1. Steve responds here. He writes: "You are not among those calling me an ideologue Daniel and the post was really aimed at, or at least frustrated with, those who who HAVE called me (and others) those names even as their own policies keep failing and failing. You've argued in good faith for the most part... That said, I ain't apologizing for that post."
OK, well I know I haven't called Steve an ideologue. I've probably called some specific Austrians ideologues before, but I'm guessing I had good reason to. Correct me if I'm wrong but I don't think Steve's argument was "the people that call me ideologues are ideologues themselves!" his argument was "We know monetary and fiscal stimulus failed and anyone who continues to argue otherwise is an ideologue, a dogmatist, guilty of state idolatry, etc.". If that was his logic, it still seems pretty (1.) presumptuous in his claims about stimulus, and (2.) condescending in its accusations. But perhaps we should take the qualifier that he was only refering to people who accuse him of being an ideologue at face value. There's nothing wrong with the alternative logic he originally provided in the post of course. In fact it's better than the logic he provides here - believing something despite evidence to the contrary is being an ideologue. I just think Steve is wrong about there being evidence to the contrary.
2. Jeff Friedman, editor of Critical Review, emailed me yesterday to aprove of my response to Steve here. He asked: "Can we boil it down and say that in a world of immense complexity, where controlled experimentation is usually impossible and the number of possible relevant variables uncountable, one can never know whether, in the absence of a policy that has failed to achieve the political promises made for it, things would have been better--or would have been worse?"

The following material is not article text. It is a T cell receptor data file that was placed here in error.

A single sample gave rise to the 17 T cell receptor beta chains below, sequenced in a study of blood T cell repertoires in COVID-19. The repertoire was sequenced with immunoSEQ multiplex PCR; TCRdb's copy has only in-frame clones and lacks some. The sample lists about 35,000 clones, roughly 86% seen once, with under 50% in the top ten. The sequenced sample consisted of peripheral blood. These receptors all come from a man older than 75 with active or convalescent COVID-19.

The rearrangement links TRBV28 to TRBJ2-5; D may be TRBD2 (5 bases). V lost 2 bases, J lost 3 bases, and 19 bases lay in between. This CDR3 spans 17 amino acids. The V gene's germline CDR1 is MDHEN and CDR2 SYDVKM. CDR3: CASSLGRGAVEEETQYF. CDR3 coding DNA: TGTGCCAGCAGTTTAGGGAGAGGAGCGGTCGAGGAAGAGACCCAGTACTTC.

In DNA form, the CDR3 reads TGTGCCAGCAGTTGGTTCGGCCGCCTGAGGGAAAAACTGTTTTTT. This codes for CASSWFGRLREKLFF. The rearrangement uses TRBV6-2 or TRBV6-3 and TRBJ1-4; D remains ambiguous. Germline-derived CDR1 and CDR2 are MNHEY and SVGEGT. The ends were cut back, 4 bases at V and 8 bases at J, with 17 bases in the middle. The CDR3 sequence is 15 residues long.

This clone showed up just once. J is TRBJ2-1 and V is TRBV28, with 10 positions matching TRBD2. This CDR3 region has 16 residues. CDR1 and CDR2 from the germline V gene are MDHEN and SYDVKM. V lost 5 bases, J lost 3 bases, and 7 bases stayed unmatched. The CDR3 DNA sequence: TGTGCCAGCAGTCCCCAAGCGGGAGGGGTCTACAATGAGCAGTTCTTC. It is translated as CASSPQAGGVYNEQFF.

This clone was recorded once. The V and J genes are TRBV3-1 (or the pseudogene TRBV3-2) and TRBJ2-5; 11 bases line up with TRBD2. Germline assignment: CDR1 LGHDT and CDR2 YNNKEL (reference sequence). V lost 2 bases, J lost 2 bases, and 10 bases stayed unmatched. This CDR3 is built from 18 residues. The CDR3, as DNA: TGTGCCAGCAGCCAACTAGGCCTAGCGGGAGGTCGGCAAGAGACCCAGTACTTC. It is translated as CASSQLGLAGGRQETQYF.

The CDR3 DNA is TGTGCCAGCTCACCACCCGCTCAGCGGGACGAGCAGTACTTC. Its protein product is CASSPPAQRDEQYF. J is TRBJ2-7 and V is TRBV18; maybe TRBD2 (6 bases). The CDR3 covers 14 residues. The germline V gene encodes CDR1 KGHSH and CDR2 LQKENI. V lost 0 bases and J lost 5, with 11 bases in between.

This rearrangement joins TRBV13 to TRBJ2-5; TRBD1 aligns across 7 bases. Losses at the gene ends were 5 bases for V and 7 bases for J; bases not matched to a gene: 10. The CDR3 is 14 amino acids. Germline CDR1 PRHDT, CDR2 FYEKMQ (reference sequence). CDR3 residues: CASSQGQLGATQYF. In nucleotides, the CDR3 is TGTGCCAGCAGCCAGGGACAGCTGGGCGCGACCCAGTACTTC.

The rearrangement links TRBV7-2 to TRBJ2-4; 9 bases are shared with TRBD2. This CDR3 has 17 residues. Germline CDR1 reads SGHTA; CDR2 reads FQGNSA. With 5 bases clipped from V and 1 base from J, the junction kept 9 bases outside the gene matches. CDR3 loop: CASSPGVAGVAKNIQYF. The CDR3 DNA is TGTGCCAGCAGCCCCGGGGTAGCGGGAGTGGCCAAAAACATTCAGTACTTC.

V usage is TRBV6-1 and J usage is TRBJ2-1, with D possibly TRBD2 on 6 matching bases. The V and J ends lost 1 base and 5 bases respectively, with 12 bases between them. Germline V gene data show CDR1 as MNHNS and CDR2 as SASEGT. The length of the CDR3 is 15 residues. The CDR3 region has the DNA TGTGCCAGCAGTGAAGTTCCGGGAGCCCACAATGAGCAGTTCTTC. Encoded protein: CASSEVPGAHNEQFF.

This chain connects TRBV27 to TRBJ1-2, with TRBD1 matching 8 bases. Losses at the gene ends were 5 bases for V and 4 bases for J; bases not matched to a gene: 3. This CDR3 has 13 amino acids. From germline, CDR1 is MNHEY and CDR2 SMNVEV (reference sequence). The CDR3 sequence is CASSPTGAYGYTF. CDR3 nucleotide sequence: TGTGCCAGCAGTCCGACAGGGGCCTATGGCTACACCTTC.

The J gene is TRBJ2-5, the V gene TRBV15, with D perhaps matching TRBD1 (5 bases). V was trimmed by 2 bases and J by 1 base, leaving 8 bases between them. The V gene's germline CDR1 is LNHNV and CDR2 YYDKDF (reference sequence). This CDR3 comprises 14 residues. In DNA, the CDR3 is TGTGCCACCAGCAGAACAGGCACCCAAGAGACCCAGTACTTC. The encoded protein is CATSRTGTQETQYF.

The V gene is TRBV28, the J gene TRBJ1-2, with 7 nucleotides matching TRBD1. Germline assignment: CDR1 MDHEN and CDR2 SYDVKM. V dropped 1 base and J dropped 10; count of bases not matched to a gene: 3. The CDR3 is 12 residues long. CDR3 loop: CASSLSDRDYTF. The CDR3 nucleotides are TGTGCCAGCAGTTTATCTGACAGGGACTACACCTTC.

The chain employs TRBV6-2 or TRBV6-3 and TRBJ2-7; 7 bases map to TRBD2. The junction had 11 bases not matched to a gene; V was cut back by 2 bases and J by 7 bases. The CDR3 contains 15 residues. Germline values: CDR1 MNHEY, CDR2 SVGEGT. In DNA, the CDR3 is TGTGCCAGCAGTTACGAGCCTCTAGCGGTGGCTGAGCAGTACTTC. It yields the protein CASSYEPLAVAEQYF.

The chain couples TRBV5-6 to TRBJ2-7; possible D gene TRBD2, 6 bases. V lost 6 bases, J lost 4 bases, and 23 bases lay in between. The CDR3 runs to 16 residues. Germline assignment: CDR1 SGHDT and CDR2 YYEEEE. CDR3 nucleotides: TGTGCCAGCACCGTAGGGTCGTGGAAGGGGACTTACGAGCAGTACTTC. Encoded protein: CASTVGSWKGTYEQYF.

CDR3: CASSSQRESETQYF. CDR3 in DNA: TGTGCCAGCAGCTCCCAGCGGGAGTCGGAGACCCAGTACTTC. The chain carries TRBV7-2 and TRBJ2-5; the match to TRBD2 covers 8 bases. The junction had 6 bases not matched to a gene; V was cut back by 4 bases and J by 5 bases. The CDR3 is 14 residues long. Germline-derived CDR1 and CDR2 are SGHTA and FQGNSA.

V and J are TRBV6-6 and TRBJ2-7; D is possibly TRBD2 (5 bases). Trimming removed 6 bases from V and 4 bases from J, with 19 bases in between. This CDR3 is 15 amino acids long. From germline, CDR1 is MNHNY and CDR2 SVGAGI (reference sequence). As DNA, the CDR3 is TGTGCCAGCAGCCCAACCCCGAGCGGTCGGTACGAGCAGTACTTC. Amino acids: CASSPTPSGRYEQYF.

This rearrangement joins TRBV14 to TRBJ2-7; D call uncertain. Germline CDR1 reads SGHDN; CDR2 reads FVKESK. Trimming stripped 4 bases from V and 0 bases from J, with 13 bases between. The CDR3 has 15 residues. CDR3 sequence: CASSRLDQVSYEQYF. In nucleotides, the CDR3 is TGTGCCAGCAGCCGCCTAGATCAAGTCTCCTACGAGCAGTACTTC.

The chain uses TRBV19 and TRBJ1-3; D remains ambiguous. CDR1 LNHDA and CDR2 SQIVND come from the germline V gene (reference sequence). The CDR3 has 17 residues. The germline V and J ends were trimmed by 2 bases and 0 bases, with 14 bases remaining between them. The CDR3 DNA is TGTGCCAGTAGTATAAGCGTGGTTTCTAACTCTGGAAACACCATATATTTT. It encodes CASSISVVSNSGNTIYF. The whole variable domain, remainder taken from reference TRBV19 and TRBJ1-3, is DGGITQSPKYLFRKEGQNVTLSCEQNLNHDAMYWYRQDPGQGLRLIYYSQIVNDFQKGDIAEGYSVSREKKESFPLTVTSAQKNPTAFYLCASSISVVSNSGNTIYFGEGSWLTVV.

In the strictest sense, I think the answer is "of course". But I don't think we can stop there. After all, everything we do or fail to do is pregnant with uncertain implications. There is no safe default position that we can run to when we recognize the sort of uncertainty we're dealing with. So while I agree with Jeff that "we can never know", my response question is "well can we get a decent sense of it?" and I think the answer is clearly "yes". This leads me to,
3. Bob Murphy's comment on my response post. He writes: "I've found another overconfident guy, Daniel, who just last week declared:
"[W]e already know what isn’t working: the economic policy of the past two years — and the millions of Americans who should have jobs, but don’t."
(I know what you will say, chill out, that's still funny.)"
The source, to spoil it for those who haven't clicked through, is Paul Krugman. It could have been funny if Bob found a line where Krugman calls huge swaths of other people ideologues with absolutely no basis (just like Steve does). That would be funny, although the intended irony would be blunted by the fact that I've always been happy to admit that Krugman does this all the time. What I find odd about Bob's post is that I've never expressed concern with confidence in a particular theory. I'm not one of those people who thinks we're lost in the wilderness and that macroeconometrics is impossible and it's all a rouse (ex post story-telling, in Russ Roberts' words). I've always thought that nihilism was misplaced. I recognize the empirical problems and think that understanding those problems is precisely what helps us navigate towards answers that we can be confident in (if not 100% sure of). Krugman has done a good job, in my opinion, in defending his confidence. He has done a much worse job on his interpersonal skills. I've found Steve's defense of his confidence lacking - which is precisely why I posed the question "how do you know what you know?" Because the confidence only seems to be based on "Obama and Romer and Bernstein said we'd be better and we're not better" and that - to me at least - doesn't seem to be the best way to approach answering the question.
Yet Another GitHub Project Page Is Born
8 hours ago